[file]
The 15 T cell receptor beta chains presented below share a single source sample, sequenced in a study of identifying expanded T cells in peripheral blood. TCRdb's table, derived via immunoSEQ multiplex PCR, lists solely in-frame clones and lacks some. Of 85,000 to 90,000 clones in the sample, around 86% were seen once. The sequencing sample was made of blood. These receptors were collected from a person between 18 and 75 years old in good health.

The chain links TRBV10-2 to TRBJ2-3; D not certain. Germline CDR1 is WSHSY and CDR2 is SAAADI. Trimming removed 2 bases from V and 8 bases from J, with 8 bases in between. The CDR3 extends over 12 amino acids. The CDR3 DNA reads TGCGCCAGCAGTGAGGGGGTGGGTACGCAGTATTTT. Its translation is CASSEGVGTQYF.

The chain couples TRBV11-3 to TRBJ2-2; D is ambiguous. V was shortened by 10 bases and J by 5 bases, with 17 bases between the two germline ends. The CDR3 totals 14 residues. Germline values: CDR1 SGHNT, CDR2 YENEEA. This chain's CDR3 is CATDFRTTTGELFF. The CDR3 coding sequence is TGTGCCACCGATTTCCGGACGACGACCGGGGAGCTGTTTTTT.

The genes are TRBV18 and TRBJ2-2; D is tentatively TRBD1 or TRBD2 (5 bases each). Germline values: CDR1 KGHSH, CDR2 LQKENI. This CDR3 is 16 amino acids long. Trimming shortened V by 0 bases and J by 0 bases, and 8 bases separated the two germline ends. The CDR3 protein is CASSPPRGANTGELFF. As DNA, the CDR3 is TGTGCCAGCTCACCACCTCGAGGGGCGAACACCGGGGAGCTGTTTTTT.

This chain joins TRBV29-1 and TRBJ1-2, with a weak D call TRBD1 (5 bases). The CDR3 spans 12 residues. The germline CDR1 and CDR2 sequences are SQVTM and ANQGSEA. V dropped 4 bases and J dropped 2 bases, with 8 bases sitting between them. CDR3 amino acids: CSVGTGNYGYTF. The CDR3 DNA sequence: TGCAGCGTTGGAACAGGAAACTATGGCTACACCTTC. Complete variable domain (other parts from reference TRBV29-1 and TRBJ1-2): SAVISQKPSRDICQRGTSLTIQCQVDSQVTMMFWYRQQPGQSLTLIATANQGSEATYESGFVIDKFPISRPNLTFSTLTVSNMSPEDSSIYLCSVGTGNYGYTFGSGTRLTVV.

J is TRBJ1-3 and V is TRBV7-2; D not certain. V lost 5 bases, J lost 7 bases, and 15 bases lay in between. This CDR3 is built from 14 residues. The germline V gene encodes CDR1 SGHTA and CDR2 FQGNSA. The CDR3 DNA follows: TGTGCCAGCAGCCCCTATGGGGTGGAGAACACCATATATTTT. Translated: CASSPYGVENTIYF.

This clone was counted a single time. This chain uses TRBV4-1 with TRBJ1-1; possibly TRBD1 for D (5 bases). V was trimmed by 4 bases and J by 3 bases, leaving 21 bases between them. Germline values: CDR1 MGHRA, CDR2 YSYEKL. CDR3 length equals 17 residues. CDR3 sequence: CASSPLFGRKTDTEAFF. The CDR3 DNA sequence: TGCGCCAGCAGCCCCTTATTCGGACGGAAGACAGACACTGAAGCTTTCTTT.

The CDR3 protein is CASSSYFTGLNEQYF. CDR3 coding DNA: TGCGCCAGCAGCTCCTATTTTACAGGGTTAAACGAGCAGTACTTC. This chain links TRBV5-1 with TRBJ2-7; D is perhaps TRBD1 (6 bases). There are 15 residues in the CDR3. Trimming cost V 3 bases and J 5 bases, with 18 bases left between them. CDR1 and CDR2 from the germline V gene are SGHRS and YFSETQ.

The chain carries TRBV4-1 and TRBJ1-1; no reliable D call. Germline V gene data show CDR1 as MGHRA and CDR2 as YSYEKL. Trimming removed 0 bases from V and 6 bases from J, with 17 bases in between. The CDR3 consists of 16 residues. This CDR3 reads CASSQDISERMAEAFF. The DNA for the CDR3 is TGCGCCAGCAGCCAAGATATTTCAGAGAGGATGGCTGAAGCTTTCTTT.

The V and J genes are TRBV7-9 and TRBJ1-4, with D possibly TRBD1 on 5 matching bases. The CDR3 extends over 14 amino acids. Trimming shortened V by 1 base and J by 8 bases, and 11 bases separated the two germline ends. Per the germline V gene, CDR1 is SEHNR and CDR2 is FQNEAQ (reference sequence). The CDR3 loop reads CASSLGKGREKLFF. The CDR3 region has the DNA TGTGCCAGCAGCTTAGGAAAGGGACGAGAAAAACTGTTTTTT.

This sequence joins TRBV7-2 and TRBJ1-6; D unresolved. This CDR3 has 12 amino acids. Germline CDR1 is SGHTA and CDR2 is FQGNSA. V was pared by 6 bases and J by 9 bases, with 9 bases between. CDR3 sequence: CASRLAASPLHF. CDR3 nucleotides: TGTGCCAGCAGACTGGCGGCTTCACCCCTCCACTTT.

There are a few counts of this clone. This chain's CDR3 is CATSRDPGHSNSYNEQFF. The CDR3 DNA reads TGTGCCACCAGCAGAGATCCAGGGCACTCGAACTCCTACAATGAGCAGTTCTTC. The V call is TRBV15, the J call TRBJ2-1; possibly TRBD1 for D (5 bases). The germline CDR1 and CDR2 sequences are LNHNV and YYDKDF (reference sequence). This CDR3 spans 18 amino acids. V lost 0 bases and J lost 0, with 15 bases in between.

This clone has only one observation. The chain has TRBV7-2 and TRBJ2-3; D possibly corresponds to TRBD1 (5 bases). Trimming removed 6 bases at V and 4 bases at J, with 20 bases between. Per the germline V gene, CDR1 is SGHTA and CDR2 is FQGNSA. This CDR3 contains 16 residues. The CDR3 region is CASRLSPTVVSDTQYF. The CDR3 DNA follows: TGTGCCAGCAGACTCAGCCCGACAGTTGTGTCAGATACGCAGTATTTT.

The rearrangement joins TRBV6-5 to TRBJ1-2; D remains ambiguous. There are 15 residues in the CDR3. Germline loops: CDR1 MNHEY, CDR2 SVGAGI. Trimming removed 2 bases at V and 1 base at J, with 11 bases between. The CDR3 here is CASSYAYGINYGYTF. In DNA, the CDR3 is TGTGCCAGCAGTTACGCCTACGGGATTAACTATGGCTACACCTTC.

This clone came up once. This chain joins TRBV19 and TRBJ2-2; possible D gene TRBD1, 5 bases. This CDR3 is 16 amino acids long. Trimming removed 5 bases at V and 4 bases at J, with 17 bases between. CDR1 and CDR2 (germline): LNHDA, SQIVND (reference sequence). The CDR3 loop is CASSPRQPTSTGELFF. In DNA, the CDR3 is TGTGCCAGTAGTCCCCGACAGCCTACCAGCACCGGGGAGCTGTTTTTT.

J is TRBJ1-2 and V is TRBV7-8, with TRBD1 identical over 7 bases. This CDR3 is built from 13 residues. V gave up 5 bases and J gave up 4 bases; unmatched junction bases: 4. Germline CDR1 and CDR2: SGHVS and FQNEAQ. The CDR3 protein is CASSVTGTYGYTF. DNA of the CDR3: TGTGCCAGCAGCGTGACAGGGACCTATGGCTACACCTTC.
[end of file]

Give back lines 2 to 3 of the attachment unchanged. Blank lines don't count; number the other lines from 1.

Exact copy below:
The chain links TRBV10-2 to TRBJ2-3; D not certain. Germline CDR1 is WSHSY and CDR2 is SAAADI. Trimming removed 2 bases from V and 8 bases from J, with 8 bases in between. The CDR3 extends over 12 amino acids. The CDR3 DNA reads TGCGCCAGCAGTGAGGGGGTGGGTACGCAGTATTTT. Its translation is CASSEGVGTQYF.

The chain couples TRBV11-3 to TRBJ2-2; D is ambiguous. V was shortened by 10 bases and J by 5 bases, with 17 bases between the two germline ends. The CDR3 totals 14 residues. Germline values: CDR1 SGHNT, CDR2 YENEEA. This chain's CDR3 is CATDFRTTTGELFF. The CDR3 coding sequence is TGTGCCACCGATTTCCGGACGACGACCGGGGAGCTGTTTTTT.